By allowing ads to appear on this site, you support the local businesses who, in turn, support great journalism.
Silent auction to help local Humane Society
humane society logo

A chance to help homeless animals while enjoying a night of food and fun is coming up Saturday, June 18, when the Humane Society of Statesboro and Bulloch County host a silent auction to benefit the cause.
    Held from 5 to 7 p.m. at Trinity Episcopal Church, the event will raise money to help support homeless animals, educate the public on the value of spaying and neutering, and aid those eligible for spay and neuter programs, said Deborah Kosina, HSSBC spay and neuter committee coordinator.
    For a $15 ticket, guests can enjoy heavy hors d’oeuvres and music by Dr.  Natalie da Roza, she said. Then, bids can be made for a variety of items including art, oil change certificates, massage packages, a Briggs and Stratton engine, a
weekend getaway at a condominium on St. Simons Island, restaurant gift certificates, items from area businesses and a gourmet meal for eight prepared in a Humane Society member’s home.
    All proceeds will be used to fund spay and neuter and animal rescue programs, she said.
    Also, people can donate scrap gold or silvery jewelry, and the Humane Society can turn it into cash to help pay for pet food, vet bills and more.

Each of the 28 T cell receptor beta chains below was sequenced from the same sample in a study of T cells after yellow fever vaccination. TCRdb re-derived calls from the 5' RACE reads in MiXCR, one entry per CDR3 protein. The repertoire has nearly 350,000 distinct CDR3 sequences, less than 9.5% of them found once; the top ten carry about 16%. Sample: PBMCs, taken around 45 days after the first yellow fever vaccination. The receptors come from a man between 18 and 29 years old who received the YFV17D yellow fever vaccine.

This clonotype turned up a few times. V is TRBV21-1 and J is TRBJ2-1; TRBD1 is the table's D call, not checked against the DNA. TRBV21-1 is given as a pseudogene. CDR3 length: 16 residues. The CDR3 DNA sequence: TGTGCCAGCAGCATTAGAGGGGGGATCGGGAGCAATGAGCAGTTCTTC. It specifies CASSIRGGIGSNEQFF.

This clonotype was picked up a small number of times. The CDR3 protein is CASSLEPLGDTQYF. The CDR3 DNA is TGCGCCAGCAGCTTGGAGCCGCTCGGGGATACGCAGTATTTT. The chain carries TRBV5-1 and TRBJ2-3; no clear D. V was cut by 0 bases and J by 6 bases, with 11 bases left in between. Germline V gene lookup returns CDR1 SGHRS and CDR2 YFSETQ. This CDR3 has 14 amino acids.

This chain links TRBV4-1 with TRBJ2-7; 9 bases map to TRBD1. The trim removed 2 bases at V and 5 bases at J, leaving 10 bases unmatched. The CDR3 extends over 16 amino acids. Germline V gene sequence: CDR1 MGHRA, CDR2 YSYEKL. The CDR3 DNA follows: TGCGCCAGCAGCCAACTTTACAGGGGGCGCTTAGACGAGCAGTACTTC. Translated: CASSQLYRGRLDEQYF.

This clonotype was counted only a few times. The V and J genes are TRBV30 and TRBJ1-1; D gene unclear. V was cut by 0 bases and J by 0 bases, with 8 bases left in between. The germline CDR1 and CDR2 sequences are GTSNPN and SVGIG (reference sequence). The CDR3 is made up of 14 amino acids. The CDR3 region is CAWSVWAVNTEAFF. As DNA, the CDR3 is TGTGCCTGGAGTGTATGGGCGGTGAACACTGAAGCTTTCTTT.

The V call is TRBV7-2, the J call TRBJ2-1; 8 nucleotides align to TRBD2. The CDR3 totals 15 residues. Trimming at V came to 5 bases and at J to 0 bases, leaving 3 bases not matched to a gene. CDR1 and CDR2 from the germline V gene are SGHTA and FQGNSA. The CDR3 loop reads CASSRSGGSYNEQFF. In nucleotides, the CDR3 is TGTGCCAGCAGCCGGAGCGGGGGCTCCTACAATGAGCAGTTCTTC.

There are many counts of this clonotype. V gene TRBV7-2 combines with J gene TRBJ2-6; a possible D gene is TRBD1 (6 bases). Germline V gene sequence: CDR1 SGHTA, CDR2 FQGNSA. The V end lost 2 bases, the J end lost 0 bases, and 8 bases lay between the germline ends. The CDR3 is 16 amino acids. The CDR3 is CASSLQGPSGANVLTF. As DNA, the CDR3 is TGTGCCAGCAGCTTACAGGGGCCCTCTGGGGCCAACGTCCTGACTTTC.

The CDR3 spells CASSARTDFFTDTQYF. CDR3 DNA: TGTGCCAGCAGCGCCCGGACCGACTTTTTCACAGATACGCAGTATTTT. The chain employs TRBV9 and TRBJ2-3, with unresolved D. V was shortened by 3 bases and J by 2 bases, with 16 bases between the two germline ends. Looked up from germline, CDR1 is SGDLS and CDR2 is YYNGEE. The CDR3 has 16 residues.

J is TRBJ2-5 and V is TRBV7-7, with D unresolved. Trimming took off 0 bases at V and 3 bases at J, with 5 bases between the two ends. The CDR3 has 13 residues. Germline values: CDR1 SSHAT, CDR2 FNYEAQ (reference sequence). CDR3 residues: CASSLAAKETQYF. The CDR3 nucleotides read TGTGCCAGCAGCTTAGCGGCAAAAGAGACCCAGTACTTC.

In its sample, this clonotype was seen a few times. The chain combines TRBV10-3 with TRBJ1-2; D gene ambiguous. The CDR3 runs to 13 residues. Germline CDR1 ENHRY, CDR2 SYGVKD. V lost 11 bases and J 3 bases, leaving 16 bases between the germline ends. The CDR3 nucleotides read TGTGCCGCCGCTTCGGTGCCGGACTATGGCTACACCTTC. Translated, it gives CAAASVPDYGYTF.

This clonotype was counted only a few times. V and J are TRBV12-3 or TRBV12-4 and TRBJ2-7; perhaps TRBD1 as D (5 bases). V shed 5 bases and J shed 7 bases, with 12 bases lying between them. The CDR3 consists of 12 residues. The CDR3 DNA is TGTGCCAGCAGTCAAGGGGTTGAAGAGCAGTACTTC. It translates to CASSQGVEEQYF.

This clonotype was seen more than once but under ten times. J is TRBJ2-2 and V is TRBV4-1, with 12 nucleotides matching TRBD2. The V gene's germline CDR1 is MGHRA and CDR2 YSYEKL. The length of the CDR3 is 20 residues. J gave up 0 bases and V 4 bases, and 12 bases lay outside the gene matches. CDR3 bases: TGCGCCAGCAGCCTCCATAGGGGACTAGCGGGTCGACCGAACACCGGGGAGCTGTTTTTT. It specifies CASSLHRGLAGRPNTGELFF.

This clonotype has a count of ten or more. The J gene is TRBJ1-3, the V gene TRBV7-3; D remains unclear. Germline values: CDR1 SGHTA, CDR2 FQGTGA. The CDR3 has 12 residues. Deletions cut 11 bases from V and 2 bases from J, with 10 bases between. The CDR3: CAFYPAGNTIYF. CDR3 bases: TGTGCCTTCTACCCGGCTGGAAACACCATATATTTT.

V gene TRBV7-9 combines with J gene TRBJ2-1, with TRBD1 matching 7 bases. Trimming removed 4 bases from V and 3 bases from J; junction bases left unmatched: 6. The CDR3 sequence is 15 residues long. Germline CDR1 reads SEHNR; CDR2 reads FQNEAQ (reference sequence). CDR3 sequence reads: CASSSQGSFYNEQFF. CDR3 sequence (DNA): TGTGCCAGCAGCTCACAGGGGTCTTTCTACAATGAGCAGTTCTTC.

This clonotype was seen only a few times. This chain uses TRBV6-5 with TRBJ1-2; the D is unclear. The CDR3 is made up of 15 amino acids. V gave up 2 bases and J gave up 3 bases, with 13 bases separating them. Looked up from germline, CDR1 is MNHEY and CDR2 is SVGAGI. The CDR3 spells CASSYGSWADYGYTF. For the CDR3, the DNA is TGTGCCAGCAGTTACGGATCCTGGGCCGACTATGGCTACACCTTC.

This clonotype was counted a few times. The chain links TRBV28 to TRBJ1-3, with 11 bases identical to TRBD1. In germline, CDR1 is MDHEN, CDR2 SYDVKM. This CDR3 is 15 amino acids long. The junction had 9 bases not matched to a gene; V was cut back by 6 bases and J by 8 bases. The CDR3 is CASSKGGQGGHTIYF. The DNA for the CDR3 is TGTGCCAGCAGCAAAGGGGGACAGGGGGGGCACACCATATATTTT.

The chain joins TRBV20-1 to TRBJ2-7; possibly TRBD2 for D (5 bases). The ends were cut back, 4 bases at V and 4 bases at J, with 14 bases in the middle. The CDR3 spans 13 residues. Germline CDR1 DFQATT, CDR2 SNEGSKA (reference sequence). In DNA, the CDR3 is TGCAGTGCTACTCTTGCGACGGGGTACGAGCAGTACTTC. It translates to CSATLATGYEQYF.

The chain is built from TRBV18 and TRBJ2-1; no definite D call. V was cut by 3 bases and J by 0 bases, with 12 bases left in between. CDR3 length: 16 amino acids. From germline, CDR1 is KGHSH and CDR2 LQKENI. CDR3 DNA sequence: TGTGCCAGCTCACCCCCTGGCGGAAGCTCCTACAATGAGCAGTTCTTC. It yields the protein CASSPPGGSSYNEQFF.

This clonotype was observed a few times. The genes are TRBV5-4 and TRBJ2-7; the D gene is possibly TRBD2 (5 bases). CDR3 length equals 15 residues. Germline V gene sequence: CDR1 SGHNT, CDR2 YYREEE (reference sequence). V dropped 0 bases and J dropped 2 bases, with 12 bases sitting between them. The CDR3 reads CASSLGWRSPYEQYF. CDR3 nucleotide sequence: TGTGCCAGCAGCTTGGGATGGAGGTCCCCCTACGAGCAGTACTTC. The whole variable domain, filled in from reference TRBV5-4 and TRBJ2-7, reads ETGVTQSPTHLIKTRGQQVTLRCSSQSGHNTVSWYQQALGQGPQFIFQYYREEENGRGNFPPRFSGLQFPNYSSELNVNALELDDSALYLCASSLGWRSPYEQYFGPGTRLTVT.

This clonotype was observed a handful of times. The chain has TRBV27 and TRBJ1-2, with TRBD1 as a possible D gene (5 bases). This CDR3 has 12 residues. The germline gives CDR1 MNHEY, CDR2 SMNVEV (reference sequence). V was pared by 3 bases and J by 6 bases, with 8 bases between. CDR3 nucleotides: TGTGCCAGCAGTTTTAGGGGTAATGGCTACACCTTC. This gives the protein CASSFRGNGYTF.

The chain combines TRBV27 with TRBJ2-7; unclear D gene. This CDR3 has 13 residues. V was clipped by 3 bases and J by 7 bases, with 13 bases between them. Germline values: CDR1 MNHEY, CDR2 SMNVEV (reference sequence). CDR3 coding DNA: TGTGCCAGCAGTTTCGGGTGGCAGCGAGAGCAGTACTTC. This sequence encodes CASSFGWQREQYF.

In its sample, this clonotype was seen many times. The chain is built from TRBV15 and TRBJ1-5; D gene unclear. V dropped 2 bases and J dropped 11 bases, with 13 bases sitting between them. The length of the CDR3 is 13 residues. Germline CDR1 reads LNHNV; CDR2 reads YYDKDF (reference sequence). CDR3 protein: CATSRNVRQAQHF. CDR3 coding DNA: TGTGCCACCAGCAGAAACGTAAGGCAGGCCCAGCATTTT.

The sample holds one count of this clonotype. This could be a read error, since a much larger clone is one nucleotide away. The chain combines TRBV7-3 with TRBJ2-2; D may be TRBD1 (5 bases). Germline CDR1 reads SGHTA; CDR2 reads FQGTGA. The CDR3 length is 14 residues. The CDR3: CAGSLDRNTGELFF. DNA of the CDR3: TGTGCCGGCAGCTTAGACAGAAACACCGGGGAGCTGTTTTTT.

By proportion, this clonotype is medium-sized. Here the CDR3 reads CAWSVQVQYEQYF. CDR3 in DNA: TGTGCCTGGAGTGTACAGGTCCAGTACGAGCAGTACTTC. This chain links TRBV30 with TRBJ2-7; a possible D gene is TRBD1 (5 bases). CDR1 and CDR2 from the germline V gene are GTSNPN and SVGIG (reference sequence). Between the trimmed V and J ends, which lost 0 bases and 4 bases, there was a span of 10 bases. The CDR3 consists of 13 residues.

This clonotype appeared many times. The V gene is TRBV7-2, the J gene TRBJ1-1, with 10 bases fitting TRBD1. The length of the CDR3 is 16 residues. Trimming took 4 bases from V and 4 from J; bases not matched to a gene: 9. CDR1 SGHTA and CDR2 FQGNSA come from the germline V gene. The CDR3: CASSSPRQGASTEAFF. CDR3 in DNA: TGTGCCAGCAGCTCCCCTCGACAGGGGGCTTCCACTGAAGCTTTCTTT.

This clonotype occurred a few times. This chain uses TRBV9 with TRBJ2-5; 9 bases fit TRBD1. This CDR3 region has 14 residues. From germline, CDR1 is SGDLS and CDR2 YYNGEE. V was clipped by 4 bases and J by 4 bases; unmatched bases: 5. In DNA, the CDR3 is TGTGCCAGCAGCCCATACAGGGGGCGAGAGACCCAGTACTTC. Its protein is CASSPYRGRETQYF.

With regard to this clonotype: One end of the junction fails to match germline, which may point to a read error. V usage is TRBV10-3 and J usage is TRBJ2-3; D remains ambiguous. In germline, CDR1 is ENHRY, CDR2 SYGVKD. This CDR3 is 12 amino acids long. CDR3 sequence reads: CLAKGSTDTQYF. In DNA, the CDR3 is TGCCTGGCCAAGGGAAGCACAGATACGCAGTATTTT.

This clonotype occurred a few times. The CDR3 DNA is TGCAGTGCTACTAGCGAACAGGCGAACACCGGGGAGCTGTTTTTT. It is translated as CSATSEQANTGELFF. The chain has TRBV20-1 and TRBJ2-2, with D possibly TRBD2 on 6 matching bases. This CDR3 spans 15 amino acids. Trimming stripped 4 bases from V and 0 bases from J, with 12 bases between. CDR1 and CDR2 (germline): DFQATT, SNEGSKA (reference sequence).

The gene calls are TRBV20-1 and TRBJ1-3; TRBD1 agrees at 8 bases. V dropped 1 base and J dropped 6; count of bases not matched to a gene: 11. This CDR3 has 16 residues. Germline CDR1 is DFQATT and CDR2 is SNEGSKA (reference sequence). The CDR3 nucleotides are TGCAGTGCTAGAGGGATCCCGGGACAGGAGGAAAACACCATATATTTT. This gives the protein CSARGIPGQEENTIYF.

The Humane Society of Statesboro and Bulloch County is not affiliated with the Statesboro-Bulloch County Animal Shelter, although the entities work together often. The Humane Society was formed in the 1970s, with the first shelter built in 1972, Kosina said.
    In 1990 the City of Statesboro took over the shelter, but the Humane Society continued working towards saving animals and helping educate the public about spaying and neutering, she said. In 2003, the Bulloch County Animal Rescue merged with the Humane Society to form the Humane Society of Statesboro and Bulloch County.
    With about 75 members and several more volunteers, the HSSBC took in 446 animals in 2010 and adopted 409. The society is a network of foster homes and other volunteers and is operated 100 percent from local donations with no federal or state funding, she said.
    One program the HSSBC offers is assistance in spaying or neutering for citizens financially eligible, she said. Approved citizens can have a pet spayed or neutered for $20 through the Spay and Neuter Alliance, which visits Statesboro every other Wednesday. Citizens who do not have carrying crates can borrow one from the Humane Society, Kosina said.
    For more information about the HSSBC, its programs or the silent auction, contact members at (912) 681-9393 or go to

    Holli Deal Bragg may be reached at (91) 489-9414.

Sign up for the Herald's free e-newsletter